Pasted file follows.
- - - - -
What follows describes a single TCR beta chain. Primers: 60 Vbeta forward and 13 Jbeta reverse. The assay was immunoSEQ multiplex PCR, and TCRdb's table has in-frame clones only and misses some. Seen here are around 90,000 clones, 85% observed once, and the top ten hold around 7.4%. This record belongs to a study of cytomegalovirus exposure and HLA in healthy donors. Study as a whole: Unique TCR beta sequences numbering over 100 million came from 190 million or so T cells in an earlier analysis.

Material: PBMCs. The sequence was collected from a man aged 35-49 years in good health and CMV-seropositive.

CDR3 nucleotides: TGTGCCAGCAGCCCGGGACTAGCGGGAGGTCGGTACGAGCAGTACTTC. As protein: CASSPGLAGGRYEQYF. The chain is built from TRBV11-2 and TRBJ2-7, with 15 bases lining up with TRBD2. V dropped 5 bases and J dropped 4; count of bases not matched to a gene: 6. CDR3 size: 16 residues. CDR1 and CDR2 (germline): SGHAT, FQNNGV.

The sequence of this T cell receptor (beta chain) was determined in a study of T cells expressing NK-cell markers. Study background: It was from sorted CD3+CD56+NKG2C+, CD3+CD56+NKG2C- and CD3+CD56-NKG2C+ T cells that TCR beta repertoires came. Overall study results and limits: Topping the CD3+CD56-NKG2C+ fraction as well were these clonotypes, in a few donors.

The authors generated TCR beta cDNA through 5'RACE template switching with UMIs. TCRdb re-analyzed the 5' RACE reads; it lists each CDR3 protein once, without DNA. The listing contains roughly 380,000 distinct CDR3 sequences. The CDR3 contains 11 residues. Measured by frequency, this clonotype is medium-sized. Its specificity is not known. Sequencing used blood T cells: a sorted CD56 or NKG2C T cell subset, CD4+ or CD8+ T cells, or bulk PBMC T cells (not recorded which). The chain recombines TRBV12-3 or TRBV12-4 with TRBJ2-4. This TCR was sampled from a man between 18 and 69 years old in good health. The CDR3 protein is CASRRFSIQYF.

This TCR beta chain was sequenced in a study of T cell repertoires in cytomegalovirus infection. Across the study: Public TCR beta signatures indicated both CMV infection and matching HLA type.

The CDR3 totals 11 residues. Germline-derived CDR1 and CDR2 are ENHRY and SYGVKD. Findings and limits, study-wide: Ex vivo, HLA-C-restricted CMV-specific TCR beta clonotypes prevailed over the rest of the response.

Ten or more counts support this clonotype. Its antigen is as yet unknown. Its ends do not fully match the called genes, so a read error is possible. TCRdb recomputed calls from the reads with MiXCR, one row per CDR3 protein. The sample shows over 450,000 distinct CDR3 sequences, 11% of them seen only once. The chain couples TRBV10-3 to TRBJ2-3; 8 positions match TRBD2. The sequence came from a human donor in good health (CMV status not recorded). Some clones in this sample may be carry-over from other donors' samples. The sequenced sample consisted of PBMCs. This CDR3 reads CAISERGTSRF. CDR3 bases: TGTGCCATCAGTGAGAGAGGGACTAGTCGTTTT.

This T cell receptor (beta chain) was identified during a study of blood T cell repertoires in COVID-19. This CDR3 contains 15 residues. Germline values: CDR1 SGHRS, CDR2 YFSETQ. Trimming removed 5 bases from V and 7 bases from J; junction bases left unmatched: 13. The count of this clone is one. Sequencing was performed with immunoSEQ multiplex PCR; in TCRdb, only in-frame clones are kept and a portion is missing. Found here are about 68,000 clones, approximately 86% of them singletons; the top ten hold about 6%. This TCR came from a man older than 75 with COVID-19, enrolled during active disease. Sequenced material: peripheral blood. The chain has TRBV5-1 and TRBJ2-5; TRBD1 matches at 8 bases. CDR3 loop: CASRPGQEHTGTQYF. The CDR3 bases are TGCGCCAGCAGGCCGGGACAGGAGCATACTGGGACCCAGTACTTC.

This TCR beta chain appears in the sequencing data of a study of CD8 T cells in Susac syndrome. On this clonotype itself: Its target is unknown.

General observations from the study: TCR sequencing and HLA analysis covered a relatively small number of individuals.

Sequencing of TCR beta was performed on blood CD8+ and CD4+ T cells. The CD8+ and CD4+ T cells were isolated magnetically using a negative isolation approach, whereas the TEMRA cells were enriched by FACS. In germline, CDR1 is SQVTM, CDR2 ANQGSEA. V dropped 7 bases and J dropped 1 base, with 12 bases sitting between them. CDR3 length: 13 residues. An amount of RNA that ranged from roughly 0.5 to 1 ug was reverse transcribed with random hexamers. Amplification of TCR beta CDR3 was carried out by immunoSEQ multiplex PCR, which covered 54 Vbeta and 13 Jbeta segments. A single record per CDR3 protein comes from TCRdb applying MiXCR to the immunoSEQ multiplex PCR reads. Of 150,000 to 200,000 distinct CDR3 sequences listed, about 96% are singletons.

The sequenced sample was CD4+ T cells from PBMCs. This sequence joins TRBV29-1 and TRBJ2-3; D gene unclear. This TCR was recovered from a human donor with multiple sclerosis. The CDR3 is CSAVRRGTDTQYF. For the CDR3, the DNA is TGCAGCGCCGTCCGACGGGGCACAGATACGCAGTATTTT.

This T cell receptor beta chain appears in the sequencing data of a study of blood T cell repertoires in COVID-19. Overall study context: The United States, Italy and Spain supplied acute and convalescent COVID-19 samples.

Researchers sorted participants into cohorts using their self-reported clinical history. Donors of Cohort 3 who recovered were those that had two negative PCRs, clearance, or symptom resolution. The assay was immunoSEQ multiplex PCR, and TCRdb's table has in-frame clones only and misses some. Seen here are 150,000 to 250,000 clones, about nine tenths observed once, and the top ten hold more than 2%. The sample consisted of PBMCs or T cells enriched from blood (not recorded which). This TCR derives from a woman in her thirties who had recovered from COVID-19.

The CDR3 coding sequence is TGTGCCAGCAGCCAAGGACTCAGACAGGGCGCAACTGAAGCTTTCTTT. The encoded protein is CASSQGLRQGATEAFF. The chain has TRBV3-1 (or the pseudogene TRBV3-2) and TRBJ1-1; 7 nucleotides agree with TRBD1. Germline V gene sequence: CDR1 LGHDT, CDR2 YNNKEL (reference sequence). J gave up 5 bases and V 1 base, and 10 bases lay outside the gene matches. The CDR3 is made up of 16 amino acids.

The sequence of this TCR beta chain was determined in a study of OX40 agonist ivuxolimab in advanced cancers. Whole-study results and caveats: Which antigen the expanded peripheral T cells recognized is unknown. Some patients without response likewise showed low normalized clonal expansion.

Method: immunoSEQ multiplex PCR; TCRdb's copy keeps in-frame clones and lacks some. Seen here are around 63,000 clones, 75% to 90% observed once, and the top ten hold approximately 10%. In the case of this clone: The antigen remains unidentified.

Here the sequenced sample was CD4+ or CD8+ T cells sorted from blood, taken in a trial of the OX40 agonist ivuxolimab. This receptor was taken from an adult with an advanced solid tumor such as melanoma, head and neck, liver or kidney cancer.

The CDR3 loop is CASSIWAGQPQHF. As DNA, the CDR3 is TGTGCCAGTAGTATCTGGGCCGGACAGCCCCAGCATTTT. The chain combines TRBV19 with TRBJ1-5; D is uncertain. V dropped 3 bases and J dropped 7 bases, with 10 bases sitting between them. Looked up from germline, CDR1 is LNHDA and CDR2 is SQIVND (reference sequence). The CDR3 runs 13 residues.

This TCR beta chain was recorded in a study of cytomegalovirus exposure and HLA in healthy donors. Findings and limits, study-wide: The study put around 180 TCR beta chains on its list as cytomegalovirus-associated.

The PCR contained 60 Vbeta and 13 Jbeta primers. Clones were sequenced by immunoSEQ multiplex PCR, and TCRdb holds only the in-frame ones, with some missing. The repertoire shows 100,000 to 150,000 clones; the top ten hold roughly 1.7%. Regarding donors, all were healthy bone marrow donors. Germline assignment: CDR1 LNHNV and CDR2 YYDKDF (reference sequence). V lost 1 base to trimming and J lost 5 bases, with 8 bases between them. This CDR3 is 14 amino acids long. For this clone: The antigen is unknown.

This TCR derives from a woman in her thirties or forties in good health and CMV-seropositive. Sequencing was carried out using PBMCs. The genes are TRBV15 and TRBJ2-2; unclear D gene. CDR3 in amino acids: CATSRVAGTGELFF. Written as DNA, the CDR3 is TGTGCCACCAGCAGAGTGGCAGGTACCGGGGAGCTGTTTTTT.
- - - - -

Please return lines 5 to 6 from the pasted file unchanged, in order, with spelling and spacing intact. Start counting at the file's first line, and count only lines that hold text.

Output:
The authors generated TCR beta cDNA through 5'RACE template switching with UMIs. TCRdb re-analyzed the 5' RACE reads; it lists each CDR3 protein once, without DNA. The listing contains roughly 380,000 distinct CDR3 sequences. The CDR3 contains 11 residues. Measured by frequency, this clonotype is medium-sized. Its specificity is not known. Sequencing used blood T cells: a sorted CD56 or NKG2C T cell subset, CD4+ or CD8+ T cells, or bulk PBMC T cells (not recorded which). The chain recombines TRBV12-3 or TRBV12-4 with TRBJ2-4. This TCR was sampled from a man between 18 and 69 years old in good health. The CDR3 protein is CASRRFSIQYF.

This TCR beta chain was sequenced in a study of T cell repertoires in cytomegalovirus infection. Across the study: Public TCR beta signatures indicated both CMV infection and matching HLA type.